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Halloween Room History Uncovered

Posted on 10/30/2012 by Leslie Klingner

Deep in the bowels of Biltmore House, adjacent to the Bowling Alley, is a cavernous room with concrete floors and brick walls painted in bright colors with bewildering imagery.   Thematically, the murals range from recognizable tales from folklore to a platoon of wooden soldiers to more macabre imagery of witches and goblins, bats and black cats, which eventually lent the room its name: The Halloween Room. Originally designed to be a storage room, the space now showcases an exhibition of historic photographs documenting the construction of Biltmore House in the 1890s. Yet, the colorful murals on the walls have always remained a bit of a mystery. For many years, it was thought that the room was the scene of a 1920s Halloween weekend house party during which guests of John and Cornelia Cecil were invited to decorate the walls.  Recent research has revealed, however, that the party was held in 1925 in celebration of the New Year. But, why the black cats, bats and witches?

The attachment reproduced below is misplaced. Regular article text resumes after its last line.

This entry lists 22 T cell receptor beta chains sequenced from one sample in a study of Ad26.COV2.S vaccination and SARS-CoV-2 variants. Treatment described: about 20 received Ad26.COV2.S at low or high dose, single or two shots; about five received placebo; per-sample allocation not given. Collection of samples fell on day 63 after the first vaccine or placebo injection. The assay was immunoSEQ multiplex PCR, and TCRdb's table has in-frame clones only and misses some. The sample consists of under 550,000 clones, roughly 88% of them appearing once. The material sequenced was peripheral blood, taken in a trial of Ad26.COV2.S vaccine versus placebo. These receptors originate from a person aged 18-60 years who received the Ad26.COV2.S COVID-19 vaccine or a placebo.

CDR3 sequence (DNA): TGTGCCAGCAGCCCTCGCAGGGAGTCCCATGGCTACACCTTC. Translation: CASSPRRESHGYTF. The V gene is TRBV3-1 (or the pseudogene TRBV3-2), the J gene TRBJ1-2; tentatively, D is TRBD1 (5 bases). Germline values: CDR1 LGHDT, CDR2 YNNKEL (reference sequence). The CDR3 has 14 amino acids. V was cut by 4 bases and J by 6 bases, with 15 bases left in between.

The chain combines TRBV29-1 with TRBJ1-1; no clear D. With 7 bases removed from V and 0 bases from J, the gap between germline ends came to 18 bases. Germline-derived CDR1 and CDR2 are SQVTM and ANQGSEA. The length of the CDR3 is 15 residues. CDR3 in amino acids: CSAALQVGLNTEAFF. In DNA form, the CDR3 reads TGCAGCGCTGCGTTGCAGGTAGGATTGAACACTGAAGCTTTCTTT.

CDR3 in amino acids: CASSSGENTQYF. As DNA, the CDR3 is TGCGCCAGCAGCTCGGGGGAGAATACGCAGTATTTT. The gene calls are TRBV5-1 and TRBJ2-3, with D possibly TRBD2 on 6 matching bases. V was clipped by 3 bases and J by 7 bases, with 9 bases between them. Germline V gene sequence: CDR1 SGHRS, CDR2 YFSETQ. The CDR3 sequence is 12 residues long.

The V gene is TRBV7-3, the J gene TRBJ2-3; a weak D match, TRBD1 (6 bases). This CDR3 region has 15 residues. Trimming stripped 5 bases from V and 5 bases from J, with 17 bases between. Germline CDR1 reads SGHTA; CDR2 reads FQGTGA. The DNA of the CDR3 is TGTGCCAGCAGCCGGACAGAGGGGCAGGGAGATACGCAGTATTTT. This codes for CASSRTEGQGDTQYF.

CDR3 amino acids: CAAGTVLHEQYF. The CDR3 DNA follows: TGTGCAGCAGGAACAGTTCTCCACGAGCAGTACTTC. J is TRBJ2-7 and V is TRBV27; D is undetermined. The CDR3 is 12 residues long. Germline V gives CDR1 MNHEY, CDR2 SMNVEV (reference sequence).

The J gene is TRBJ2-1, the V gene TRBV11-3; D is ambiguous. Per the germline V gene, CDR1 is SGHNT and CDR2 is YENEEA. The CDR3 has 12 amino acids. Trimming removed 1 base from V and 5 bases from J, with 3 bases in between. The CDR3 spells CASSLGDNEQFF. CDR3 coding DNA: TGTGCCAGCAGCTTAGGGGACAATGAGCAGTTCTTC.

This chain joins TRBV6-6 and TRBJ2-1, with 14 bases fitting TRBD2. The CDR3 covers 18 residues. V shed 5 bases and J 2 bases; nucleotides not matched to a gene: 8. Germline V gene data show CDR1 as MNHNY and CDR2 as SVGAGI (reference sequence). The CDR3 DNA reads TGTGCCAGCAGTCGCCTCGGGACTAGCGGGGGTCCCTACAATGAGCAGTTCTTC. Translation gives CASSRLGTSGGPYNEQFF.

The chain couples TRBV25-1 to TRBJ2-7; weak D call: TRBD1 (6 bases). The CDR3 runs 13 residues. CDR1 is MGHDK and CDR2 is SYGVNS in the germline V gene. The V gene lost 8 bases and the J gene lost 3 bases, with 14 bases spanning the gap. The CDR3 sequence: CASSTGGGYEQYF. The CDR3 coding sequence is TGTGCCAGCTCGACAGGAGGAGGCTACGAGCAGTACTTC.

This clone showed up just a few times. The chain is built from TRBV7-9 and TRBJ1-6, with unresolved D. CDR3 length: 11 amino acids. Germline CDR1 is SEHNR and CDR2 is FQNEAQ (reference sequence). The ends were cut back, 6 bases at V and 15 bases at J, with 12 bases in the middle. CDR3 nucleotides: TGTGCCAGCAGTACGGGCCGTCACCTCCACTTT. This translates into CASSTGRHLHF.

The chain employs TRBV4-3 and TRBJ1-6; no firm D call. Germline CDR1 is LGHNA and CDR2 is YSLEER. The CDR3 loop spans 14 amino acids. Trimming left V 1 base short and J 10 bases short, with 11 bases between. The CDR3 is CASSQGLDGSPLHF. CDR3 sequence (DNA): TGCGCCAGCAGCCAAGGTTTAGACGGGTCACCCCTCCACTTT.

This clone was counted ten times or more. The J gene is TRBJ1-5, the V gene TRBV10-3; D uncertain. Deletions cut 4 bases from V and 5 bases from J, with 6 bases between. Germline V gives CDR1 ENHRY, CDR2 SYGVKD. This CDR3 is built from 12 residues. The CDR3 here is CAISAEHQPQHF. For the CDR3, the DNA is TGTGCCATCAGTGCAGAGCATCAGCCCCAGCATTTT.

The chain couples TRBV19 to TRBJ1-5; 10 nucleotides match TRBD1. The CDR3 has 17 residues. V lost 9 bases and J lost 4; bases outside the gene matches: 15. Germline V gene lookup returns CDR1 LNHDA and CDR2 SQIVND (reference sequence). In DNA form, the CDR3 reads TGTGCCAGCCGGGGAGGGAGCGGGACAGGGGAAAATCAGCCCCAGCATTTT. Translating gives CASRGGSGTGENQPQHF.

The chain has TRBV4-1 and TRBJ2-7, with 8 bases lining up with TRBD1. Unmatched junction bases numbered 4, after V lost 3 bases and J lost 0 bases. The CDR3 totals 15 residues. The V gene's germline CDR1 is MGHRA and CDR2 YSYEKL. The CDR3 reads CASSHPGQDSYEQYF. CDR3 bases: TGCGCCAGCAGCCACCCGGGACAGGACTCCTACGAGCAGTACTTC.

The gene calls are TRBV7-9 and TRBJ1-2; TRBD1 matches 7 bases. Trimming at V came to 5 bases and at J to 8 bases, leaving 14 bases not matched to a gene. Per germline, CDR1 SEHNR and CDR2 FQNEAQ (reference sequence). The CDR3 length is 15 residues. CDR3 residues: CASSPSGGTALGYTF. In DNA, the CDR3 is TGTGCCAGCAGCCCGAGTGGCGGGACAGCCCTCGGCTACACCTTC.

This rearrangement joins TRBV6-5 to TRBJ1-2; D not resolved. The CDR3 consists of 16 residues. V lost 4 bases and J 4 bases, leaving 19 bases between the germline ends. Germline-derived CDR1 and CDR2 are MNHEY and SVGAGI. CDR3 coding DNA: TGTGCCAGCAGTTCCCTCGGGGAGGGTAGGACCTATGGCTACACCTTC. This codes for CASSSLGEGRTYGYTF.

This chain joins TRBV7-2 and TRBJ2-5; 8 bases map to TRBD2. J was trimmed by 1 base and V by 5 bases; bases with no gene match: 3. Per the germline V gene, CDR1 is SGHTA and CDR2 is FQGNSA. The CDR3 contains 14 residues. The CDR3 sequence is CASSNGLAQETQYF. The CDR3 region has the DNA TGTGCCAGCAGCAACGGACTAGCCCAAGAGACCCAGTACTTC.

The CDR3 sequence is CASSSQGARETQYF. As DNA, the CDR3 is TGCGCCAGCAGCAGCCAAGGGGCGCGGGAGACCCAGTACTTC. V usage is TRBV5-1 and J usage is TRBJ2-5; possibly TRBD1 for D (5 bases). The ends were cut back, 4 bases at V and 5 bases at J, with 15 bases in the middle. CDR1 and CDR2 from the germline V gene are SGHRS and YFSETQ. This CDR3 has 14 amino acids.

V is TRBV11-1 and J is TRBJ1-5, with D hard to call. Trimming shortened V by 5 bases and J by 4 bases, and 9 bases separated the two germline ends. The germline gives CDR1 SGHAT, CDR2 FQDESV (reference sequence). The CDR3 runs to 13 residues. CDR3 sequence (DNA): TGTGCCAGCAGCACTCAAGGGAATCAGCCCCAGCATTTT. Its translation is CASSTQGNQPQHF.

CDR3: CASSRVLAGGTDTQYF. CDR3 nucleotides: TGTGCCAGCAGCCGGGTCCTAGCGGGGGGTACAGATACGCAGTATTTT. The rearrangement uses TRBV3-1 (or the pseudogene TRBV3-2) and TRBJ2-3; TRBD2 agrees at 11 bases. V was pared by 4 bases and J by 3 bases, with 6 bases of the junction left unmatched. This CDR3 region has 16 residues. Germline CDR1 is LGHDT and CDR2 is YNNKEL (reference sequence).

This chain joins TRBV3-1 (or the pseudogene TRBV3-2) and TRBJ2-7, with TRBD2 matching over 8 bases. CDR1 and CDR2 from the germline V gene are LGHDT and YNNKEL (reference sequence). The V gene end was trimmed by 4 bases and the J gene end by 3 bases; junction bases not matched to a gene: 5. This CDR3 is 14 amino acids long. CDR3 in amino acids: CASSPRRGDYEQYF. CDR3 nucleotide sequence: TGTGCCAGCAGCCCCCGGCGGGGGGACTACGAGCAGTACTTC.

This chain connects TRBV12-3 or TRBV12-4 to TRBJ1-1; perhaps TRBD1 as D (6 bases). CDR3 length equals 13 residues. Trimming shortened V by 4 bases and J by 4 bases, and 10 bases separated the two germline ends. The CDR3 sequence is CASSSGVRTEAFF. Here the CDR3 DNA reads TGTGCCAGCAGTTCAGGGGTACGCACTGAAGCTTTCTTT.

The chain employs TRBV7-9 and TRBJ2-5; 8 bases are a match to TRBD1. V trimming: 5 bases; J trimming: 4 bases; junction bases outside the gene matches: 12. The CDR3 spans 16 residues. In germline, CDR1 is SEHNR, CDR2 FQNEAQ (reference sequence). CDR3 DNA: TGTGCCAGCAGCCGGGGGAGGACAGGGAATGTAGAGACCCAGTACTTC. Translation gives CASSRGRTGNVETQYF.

New Discoveries

Biltmore’s curators recently discovered a connection between the scenes on the walls and an avant-garde Russian cabaret and theatrical troupe. Called La Chauve-Souris, which translates to The Bat, the troupe toured America in the 1920s, performing on Broadway in 1922 and again in 1925.  The vaudevillian comedic acts were set off by abstract sets designed by two Russian artists, Sergei Sudeikin and Nicolai Remisoff.  The show met with great success, triggering a rage for all things Russian in NYC and beyond. The Cecils must have been fans of the cabaret as they created their own version of La Chauve-Souris on the basement walls of Biltmore House. Most of the murals were drawn directly from Remisoff and Sudeikin’s illustrations for the theatrical program.  After three weeks of painting, the Cecils hosted a gypsy-themed ball on Dec. 30, 1925, as part of their New Year’s celebration. The Charleston Daily Mail reported that 100 guests attended. One costumed attendee, local resident James G.K. McClure, recalled arriving in the basement of Biltmore with his wife Elizabeth, armed with a guitar and an old accordion, to find a room full of “all kinds of gypsy atmosphere such as cauldrons and pots and glowing fire … all around.”  Enchanted by the unexpected theatrics, he wrote a detailed account of the holiday soiree to a friend, describing “a gypsy dance at Biltmore House which was the best party I have ever attended.”

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